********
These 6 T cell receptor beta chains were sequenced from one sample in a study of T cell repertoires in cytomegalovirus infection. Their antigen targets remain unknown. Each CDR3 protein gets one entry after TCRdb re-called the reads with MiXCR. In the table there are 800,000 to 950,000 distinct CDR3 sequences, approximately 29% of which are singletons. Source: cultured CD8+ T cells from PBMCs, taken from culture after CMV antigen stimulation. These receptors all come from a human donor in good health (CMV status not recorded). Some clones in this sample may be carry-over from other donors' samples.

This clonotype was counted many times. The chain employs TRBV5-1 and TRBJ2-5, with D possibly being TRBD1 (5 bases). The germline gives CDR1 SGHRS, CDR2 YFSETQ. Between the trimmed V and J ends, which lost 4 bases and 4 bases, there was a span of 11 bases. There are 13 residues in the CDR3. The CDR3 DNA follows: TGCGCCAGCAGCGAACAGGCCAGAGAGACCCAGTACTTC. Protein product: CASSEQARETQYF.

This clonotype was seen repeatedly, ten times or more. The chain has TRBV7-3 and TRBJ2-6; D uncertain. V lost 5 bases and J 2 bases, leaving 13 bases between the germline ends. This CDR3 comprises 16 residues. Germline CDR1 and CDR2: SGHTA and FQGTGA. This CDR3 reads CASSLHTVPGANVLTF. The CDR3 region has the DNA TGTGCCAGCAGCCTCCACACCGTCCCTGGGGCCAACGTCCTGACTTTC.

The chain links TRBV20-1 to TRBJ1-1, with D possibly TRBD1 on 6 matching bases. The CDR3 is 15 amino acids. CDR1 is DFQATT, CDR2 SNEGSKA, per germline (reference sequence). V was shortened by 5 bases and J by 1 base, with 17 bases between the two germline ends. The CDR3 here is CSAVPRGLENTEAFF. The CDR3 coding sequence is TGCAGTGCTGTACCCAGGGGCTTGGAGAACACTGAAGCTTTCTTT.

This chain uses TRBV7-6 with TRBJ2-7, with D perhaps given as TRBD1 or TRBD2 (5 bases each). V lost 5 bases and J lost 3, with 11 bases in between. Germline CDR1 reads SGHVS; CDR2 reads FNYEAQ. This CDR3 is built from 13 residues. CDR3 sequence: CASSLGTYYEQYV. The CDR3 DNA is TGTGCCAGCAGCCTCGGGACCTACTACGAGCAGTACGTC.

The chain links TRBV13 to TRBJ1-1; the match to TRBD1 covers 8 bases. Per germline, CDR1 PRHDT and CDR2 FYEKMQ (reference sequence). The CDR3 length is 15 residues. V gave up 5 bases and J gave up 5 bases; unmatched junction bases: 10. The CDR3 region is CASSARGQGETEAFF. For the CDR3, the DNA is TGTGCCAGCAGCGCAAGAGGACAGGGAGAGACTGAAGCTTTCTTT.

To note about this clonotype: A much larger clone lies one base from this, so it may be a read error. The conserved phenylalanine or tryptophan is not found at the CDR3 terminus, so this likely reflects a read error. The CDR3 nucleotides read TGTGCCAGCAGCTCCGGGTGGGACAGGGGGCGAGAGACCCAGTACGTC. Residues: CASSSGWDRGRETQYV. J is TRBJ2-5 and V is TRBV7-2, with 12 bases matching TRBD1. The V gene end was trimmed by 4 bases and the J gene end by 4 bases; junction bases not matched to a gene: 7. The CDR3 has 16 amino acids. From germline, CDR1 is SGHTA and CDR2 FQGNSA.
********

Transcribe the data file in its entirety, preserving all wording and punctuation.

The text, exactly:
These 6 T cell receptor beta chains were sequenced from one sample in a study of T cell repertoires in cytomegalovirus infection. Their antigen targets remain unknown. Each CDR3 protein gets one entry after TCRdb re-called the reads with MiXCR. In the table there are 800,000 to 950,000 distinct CDR3 sequences, approximately 29% of which are singletons. Source: cultured CD8+ T cells from PBMCs, taken from culture after CMV antigen stimulation. These receptors all come from a human donor in good health (CMV status not recorded). Some clones in this sample may be carry-over from other donors' samples.

This clonotype was counted many times. The chain employs TRBV5-1 and TRBJ2-5, with D possibly being TRBD1 (5 bases). The germline gives CDR1 SGHRS, CDR2 YFSETQ. Between the trimmed V and J ends, which lost 4 bases and 4 bases, there was a span of 11 bases. There are 13 residues in the CDR3. The CDR3 DNA follows: TGCGCCAGCAGCGAACAGGCCAGAGAGACCCAGTACTTC. Protein product: CASSEQARETQYF.

This clonotype was seen repeatedly, ten times or more. The chain has TRBV7-3 and TRBJ2-6; D uncertain. V lost 5 bases and J 2 bases, leaving 13 bases between the germline ends. This CDR3 comprises 16 residues. Germline CDR1 and CDR2: SGHTA and FQGTGA. This CDR3 reads CASSLHTVPGANVLTF. The CDR3 region has the DNA TGTGCCAGCAGCCTCCACACCGTCCCTGGGGCCAACGTCCTGACTTTC.

The chain links TRBV20-1 to TRBJ1-1, with D possibly TRBD1 on 6 matching bases. The CDR3 is 15 amino acids. CDR1 is DFQATT, CDR2 SNEGSKA, per germline (reference sequence). V was shortened by 5 bases and J by 1 base, with 17 bases between the two germline ends. The CDR3 here is CSAVPRGLENTEAFF. The CDR3 coding sequence is TGCAGTGCTGTACCCAGGGGCTTGGAGAACACTGAAGCTTTCTTT.

This chain uses TRBV7-6 with TRBJ2-7, with D perhaps given as TRBD1 or TRBD2 (5 bases each). V lost 5 bases and J lost 3, with 11 bases in between. Germline CDR1 reads SGHVS; CDR2 reads FNYEAQ. This CDR3 is built from 13 residues. CDR3 sequence: CASSLGTYYEQYV. The CDR3 DNA is TGTGCCAGCAGCCTCGGGACCTACTACGAGCAGTACGTC.

The chain links TRBV13 to TRBJ1-1; the match to TRBD1 covers 8 bases. Per germline, CDR1 PRHDT and CDR2 FYEKMQ (reference sequence). The CDR3 length is 15 residues. V gave up 5 bases and J gave up 5 bases; unmatched junction bases: 10. The CDR3 region is CASSARGQGETEAFF. For the CDR3, the DNA is TGTGCCAGCAGCGCAAGAGGACAGGGAGAGACTGAAGCTTTCTTT.

To note about this clonotype: A much larger clone lies one base from this, so it may be a read error. The conserved phenylalanine or tryptophan is not found at the CDR3 terminus, so this likely reflects a read error. The CDR3 nucleotides read TGTGCCAGCAGCTCCGGGTGGGACAGGGGGCGAGAGACCCAGTACGTC. Residues: CASSSGWDRGRETQYV. J is TRBJ2-5 and V is TRBV7-2, with 12 bases matching TRBD1. The V gene end was trimmed by 4 bases and the J gene end by 4 bases; junction bases not matched to a gene: 7. The CDR3 has 16 amino acids. From germline, CDR1 is SGHTA and CDR2 FQGNSA.